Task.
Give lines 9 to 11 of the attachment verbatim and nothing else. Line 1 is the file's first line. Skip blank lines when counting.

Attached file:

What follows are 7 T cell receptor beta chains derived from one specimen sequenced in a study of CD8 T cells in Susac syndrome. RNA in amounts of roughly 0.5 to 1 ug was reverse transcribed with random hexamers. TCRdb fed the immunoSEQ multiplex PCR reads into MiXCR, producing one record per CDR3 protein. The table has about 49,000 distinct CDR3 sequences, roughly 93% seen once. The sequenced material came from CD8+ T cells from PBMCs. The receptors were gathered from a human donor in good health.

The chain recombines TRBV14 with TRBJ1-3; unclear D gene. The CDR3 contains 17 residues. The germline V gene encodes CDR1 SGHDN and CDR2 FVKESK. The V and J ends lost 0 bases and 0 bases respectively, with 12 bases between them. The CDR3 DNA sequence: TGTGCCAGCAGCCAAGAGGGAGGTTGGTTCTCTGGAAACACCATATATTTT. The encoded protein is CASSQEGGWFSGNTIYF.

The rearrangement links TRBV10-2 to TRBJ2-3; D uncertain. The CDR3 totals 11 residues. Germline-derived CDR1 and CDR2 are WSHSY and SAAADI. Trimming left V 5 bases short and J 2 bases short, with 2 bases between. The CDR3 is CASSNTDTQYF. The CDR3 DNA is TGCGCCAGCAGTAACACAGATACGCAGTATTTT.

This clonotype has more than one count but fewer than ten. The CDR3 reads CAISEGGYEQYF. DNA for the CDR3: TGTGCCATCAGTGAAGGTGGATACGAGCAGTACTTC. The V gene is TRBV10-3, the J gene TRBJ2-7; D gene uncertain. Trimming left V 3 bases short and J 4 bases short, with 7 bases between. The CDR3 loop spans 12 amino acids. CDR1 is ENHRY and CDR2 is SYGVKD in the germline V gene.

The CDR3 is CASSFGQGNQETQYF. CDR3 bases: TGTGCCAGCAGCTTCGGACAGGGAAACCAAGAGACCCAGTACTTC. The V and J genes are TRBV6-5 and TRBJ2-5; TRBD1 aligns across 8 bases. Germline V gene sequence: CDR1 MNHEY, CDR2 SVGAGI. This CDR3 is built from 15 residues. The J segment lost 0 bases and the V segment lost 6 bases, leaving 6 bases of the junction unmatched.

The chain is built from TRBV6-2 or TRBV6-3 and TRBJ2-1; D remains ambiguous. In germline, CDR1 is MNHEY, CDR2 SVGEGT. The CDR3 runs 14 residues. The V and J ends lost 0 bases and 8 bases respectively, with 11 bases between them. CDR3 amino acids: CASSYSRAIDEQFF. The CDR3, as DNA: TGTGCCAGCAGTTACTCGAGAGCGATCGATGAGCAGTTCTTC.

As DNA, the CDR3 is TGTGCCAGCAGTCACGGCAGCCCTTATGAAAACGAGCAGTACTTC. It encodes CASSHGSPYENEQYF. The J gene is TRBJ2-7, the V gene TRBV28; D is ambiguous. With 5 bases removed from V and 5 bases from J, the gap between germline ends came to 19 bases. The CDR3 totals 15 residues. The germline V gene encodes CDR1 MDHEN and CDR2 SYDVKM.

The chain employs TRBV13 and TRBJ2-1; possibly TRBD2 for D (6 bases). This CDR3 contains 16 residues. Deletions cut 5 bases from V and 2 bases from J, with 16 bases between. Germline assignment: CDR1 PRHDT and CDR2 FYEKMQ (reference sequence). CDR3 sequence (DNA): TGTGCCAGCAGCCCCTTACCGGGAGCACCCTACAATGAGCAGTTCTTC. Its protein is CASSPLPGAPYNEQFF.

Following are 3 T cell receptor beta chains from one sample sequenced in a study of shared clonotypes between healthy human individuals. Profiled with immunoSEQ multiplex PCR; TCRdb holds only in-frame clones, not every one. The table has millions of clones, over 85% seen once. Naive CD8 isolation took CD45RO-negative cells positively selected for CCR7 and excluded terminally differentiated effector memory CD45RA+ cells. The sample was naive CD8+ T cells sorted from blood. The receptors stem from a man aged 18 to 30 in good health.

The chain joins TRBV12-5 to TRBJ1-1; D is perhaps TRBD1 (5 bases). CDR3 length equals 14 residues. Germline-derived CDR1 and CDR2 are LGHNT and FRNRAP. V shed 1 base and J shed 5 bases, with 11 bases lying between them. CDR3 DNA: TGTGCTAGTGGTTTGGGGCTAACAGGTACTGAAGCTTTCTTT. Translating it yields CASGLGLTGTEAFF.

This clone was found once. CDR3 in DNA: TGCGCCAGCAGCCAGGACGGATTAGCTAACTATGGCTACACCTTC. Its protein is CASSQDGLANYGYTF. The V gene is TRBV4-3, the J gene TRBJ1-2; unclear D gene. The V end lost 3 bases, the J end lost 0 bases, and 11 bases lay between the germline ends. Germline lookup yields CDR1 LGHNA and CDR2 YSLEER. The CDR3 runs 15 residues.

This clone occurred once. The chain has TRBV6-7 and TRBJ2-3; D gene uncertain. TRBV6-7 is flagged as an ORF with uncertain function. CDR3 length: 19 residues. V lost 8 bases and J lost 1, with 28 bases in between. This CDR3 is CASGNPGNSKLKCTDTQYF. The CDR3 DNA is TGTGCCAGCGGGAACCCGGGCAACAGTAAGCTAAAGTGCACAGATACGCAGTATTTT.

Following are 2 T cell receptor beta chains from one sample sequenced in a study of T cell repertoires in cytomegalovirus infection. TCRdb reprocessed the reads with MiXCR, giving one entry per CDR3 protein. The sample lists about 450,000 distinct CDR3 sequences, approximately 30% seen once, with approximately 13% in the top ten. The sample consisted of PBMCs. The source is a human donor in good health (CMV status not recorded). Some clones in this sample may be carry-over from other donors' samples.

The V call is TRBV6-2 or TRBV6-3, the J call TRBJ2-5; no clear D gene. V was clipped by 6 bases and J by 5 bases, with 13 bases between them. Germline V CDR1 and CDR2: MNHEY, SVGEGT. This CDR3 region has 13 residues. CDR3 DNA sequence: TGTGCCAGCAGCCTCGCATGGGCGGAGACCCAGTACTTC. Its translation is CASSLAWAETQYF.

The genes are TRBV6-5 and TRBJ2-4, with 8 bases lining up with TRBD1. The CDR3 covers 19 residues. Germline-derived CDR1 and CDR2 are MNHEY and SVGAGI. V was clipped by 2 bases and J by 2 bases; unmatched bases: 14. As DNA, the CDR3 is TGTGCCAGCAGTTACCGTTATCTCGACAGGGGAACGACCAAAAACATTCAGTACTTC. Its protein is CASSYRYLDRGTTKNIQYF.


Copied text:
Following are 3 T cell receptor beta chains from one sample sequenced in a study of shared clonotypes between healthy human individuals. Profiled with immunoSEQ multiplex PCR; TCRdb holds only in-frame clones, not every one. The table has millions of clones, over 85% seen once. Naive CD8 isolation took CD45RO-negative cells positively selected for CCR7 and excluded terminally differentiated effector memory CD45RA+ cells. The sample was naive CD8+ T cells sorted from blood. The receptors stem from a man aged 18 to 30 in good health.

The chain joins TRBV12-5 to TRBJ1-1; D is perhaps TRBD1 (5 bases). CDR3 length equals 14 residues. Germline-derived CDR1 and CDR2 are LGHNT and FRNRAP. V shed 1 base and J shed 5 bases, with 11 bases lying between them. CDR3 DNA: TGTGCTAGTGGTTTGGGGCTAACAGGTACTGAAGCTTTCTTT. Translating it yields CASGLGLTGTEAFF.

This clone was found once. CDR3 in DNA: TGCGCCAGCAGCCAGGACGGATTAGCTAACTATGGCTACACCTTC. Its protein is CASSQDGLANYGYTF. The V gene is TRBV4-3, the J gene TRBJ1-2; unclear D gene. The V end lost 3 bases, the J end lost 0 bases, and 11 bases lay between the germline ends. Germline lookup yields CDR1 LGHNA and CDR2 YSLEER. The CDR3 runs 15 residues.